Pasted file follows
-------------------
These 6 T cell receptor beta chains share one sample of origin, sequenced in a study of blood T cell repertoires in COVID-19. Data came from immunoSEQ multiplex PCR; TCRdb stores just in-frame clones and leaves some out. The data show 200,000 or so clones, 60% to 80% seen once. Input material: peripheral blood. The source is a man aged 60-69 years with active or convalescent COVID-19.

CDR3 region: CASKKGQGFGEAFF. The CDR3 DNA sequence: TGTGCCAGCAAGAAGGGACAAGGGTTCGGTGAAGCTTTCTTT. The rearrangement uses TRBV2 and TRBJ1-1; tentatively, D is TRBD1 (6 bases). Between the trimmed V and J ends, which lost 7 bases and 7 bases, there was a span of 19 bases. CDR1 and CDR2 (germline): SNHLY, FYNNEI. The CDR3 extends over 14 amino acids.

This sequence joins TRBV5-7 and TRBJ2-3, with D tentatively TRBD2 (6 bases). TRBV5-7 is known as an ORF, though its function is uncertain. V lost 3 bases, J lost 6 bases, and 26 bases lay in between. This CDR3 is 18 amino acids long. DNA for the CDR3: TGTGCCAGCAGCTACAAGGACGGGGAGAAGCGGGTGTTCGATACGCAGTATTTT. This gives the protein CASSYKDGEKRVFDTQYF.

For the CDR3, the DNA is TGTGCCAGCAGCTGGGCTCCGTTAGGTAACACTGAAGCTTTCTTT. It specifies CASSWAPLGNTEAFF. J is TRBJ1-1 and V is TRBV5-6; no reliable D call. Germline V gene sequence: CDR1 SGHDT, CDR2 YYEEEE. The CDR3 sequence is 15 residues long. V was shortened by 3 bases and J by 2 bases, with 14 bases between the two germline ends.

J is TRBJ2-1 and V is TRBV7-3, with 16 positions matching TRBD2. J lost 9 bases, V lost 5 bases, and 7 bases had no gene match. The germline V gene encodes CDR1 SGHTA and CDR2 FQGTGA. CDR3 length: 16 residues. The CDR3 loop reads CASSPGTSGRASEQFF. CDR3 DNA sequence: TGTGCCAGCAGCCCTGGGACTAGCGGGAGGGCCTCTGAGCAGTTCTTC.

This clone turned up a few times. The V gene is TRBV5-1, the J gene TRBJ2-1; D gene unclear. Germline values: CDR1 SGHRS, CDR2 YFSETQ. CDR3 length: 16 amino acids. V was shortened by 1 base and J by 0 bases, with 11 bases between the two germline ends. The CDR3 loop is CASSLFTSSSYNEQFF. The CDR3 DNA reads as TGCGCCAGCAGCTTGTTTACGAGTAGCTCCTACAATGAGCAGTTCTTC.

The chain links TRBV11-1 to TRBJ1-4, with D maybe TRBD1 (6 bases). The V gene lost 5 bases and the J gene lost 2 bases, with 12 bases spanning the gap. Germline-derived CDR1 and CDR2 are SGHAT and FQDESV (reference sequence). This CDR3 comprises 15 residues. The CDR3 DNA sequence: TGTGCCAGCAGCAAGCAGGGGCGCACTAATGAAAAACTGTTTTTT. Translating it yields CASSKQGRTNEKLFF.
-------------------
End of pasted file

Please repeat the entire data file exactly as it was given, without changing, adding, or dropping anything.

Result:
These 6 T cell receptor beta chains share one sample of origin, sequenced in a study of blood T cell repertoires in COVID-19. Data came from immunoSEQ multiplex PCR; TCRdb stores just in-frame clones and leaves some out. The data show 200,000 or so clones, 60% to 80% seen once. Input material: peripheral blood. The source is a man aged 60-69 years with active or convalescent COVID-19.

CDR3 region: CASKKGQGFGEAFF. The CDR3 DNA sequence: TGTGCCAGCAAGAAGGGACAAGGGTTCGGTGAAGCTTTCTTT. The rearrangement uses TRBV2 and TRBJ1-1; tentatively, D is TRBD1 (6 bases). Between the trimmed V and J ends, which lost 7 bases and 7 bases, there was a span of 19 bases. CDR1 and CDR2 (germline): SNHLY, FYNNEI. The CDR3 extends over 14 amino acids.

This sequence joins TRBV5-7 and TRBJ2-3, with D tentatively TRBD2 (6 bases). TRBV5-7 is known as an ORF, though its function is uncertain. V lost 3 bases, J lost 6 bases, and 26 bases lay in between. This CDR3 is 18 amino acids long. DNA for the CDR3: TGTGCCAGCAGCTACAAGGACGGGGAGAAGCGGGTGTTCGATACGCAGTATTTT. This gives the protein CASSYKDGEKRVFDTQYF.

For the CDR3, the DNA is TGTGCCAGCAGCTGGGCTCCGTTAGGTAACACTGAAGCTTTCTTT. It specifies CASSWAPLGNTEAFF. J is TRBJ1-1 and V is TRBV5-6; no reliable D call. Germline V gene sequence: CDR1 SGHDT, CDR2 YYEEEE. The CDR3 sequence is 15 residues long. V was shortened by 3 bases and J by 2 bases, with 14 bases between the two germline ends.

J is TRBJ2-1 and V is TRBV7-3, with 16 positions matching TRBD2. J lost 9 bases, V lost 5 bases, and 7 bases had no gene match. The germline V gene encodes CDR1 SGHTA and CDR2 FQGTGA. CDR3 length: 16 residues. The CDR3 loop reads CASSPGTSGRASEQFF. CDR3 DNA sequence: TGTGCCAGCAGCCCTGGGACTAGCGGGAGGGCCTCTGAGCAGTTCTTC.

This clone turned up a few times. The V gene is TRBV5-1, the J gene TRBJ2-1; D gene unclear. Germline values: CDR1 SGHRS, CDR2 YFSETQ. CDR3 length: 16 amino acids. V was shortened by 1 base and J by 0 bases, with 11 bases between the two germline ends. The CDR3 loop is CASSLFTSSSYNEQFF. The CDR3 DNA reads as TGCGCCAGCAGCTTGTTTACGAGTAGCTCCTACAATGAGCAGTTCTTC.

The chain links TRBV11-1 to TRBJ1-4, with D maybe TRBD1 (6 bases). The V gene lost 5 bases and the J gene lost 2 bases, with 12 bases spanning the gap. Germline-derived CDR1 and CDR2 are SGHAT and FQDESV (reference sequence). This CDR3 comprises 15 residues. The CDR3 DNA sequence: TGTGCCAGCAGCAAGCAGGGGCGCACTAATGAAAAACTGTTTTTT. Translating it yields CASSKQGRTNEKLFF.